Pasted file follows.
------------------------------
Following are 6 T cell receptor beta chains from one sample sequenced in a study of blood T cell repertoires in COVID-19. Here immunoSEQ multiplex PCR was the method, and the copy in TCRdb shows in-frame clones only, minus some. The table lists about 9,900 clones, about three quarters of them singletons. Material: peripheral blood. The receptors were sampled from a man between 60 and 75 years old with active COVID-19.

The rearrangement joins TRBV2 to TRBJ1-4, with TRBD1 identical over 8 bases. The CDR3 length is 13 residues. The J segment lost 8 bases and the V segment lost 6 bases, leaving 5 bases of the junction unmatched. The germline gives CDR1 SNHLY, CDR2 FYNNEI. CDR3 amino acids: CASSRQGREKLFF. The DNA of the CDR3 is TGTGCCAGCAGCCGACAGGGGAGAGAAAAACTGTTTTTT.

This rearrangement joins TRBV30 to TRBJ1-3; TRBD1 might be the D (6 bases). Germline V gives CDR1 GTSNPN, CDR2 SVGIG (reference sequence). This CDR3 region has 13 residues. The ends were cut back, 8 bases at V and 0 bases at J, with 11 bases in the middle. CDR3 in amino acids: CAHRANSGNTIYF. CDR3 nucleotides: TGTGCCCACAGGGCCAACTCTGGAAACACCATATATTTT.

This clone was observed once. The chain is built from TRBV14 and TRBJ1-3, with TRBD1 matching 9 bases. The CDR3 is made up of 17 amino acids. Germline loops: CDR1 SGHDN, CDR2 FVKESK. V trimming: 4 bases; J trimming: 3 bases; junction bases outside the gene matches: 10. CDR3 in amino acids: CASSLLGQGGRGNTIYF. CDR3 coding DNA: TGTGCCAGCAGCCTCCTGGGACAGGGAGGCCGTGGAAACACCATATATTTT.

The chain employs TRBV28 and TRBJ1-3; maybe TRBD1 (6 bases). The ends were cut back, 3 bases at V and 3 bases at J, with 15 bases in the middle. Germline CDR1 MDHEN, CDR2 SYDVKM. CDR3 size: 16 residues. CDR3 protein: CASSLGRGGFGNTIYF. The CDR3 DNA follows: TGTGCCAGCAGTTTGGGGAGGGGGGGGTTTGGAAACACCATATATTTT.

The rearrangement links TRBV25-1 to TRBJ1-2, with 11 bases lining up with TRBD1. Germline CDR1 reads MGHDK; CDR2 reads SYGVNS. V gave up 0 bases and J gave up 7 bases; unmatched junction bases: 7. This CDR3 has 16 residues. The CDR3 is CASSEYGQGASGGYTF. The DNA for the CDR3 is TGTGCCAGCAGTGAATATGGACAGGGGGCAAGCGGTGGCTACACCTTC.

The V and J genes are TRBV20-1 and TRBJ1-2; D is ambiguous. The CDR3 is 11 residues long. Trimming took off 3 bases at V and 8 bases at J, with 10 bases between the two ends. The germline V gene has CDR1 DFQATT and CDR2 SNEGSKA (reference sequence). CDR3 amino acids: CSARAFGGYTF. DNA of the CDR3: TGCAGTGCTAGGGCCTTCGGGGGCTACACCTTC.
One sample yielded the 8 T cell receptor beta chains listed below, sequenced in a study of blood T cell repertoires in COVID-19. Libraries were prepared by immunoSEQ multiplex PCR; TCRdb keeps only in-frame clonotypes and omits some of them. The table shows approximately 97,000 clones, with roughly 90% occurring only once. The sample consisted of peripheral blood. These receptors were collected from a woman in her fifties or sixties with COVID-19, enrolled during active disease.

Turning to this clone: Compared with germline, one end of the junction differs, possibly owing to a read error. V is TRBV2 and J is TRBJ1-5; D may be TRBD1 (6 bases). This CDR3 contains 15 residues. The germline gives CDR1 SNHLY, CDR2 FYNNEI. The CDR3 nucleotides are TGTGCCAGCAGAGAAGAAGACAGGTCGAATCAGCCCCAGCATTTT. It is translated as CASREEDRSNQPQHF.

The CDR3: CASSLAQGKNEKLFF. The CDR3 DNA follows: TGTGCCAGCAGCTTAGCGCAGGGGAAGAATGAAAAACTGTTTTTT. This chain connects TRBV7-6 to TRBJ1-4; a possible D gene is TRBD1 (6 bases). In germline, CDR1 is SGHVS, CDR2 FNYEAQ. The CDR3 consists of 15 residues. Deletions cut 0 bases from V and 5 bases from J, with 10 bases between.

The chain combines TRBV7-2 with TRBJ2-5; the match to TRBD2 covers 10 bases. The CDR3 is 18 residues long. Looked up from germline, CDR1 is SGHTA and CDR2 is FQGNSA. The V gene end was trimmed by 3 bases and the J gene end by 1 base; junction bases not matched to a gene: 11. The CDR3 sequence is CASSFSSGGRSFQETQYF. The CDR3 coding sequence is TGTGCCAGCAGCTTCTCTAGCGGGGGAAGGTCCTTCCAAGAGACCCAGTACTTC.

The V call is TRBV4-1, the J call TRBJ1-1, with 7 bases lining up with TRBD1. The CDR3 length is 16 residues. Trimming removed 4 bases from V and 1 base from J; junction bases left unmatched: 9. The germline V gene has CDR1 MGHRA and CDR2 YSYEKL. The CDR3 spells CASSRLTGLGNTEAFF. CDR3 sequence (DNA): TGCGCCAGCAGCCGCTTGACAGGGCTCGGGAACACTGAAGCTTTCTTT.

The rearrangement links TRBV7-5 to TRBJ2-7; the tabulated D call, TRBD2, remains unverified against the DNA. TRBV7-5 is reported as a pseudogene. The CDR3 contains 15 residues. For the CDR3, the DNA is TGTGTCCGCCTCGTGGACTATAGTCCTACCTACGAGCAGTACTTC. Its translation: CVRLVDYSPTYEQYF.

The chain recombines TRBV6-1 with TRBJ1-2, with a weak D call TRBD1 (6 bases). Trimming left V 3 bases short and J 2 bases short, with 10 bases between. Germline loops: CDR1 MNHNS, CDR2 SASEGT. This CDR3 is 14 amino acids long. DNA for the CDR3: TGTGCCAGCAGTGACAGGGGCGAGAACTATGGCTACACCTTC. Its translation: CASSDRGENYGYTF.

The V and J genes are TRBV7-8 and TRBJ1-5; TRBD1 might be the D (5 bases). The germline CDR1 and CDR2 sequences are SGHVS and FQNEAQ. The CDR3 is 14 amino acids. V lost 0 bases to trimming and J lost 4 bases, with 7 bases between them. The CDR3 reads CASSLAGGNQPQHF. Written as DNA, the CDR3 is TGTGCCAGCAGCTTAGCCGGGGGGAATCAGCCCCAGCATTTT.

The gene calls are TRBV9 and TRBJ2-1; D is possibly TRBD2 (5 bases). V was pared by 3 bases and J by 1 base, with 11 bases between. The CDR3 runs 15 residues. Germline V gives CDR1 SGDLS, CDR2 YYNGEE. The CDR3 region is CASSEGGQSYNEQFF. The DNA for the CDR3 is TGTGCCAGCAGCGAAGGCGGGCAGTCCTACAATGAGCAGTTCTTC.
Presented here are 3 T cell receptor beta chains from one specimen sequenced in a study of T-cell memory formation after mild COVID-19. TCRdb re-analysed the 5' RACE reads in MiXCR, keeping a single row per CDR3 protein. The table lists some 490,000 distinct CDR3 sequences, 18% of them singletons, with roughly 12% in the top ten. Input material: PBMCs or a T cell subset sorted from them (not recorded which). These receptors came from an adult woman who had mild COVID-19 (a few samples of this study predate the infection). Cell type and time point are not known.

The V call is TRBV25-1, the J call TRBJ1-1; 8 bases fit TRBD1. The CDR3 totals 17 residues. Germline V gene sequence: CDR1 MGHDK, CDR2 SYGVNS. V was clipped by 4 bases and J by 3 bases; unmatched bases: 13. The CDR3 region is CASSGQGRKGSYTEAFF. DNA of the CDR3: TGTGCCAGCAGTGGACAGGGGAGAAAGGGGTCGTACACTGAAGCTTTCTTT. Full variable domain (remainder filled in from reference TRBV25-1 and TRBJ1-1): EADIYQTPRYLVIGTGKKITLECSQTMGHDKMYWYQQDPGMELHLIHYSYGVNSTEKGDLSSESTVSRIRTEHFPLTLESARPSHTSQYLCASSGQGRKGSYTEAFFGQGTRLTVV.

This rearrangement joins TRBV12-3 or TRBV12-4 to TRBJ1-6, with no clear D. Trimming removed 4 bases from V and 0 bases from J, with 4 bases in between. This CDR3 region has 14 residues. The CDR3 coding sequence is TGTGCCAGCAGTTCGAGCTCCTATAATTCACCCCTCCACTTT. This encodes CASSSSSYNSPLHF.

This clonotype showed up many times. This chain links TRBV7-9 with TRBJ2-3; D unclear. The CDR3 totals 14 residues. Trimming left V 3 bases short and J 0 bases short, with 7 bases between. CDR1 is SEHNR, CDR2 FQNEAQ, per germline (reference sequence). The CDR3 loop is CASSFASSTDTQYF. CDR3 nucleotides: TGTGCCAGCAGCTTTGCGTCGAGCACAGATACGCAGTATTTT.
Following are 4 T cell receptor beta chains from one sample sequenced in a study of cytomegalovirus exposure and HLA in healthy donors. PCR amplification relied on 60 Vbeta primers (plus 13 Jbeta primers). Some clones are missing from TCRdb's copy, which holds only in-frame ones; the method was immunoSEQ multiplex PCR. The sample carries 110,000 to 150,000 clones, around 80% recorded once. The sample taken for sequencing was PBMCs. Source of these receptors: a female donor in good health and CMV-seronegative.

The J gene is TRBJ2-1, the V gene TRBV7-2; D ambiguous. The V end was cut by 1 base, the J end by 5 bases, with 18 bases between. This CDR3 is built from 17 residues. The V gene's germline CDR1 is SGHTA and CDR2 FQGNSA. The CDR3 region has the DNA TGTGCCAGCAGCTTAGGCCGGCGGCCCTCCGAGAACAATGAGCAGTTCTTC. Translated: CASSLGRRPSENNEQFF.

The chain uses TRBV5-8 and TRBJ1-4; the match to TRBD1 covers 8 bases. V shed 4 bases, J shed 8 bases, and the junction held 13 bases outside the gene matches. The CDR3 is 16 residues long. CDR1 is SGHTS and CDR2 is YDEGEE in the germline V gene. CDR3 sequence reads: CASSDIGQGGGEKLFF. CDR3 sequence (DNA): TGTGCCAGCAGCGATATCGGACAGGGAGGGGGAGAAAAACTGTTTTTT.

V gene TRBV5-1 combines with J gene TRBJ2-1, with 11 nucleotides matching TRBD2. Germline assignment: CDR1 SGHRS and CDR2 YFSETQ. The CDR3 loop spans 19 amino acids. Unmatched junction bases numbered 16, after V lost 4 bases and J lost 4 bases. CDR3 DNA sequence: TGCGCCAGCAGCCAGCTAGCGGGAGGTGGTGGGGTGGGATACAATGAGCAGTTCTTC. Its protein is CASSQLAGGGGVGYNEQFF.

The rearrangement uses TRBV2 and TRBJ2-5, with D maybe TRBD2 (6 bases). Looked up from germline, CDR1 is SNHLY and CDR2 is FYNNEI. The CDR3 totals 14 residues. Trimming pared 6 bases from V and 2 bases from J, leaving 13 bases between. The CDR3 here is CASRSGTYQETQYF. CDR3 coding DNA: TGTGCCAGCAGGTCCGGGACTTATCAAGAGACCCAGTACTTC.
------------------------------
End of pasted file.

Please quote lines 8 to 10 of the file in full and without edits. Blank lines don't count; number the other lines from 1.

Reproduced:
One sample yielded the 8 T cell receptor beta chains listed below, sequenced in a study of blood T cell repertoires in COVID-19. Libraries were prepared by immunoSEQ multiplex PCR; TCRdb keeps only in-frame clonotypes and omits some of them. The table shows approximately 97,000 clones, with roughly 90% occurring only once. The sample consisted of peripheral blood. These receptors were collected from a woman in her fifties or sixties with COVID-19, enrolled during active disease.

Turning to this clone: Compared with germline, one end of the junction differs, possibly owing to a read error. V is TRBV2 and J is TRBJ1-5; D may be TRBD1 (6 bases). This CDR3 contains 15 residues. The germline gives CDR1 SNHLY, CDR2 FYNNEI. The CDR3 nucleotides are TGTGCCAGCAGAGAAGAAGACAGGTCGAATCAGCCCCAGCATTTT. It is translated as CASREEDRSNQPQHF.

The CDR3: CASSLAQGKNEKLFF. The CDR3 DNA follows: TGTGCCAGCAGCTTAGCGCAGGGGAAGAATGAAAAACTGTTTTTT. This chain connects TRBV7-6 to TRBJ1-4; a possible D gene is TRBD1 (6 bases). In germline, CDR1 is SGHVS, CDR2 FNYEAQ. The CDR3 consists of 15 residues. Deletions cut 0 bases from V and 5 bases from J, with 10 bases between.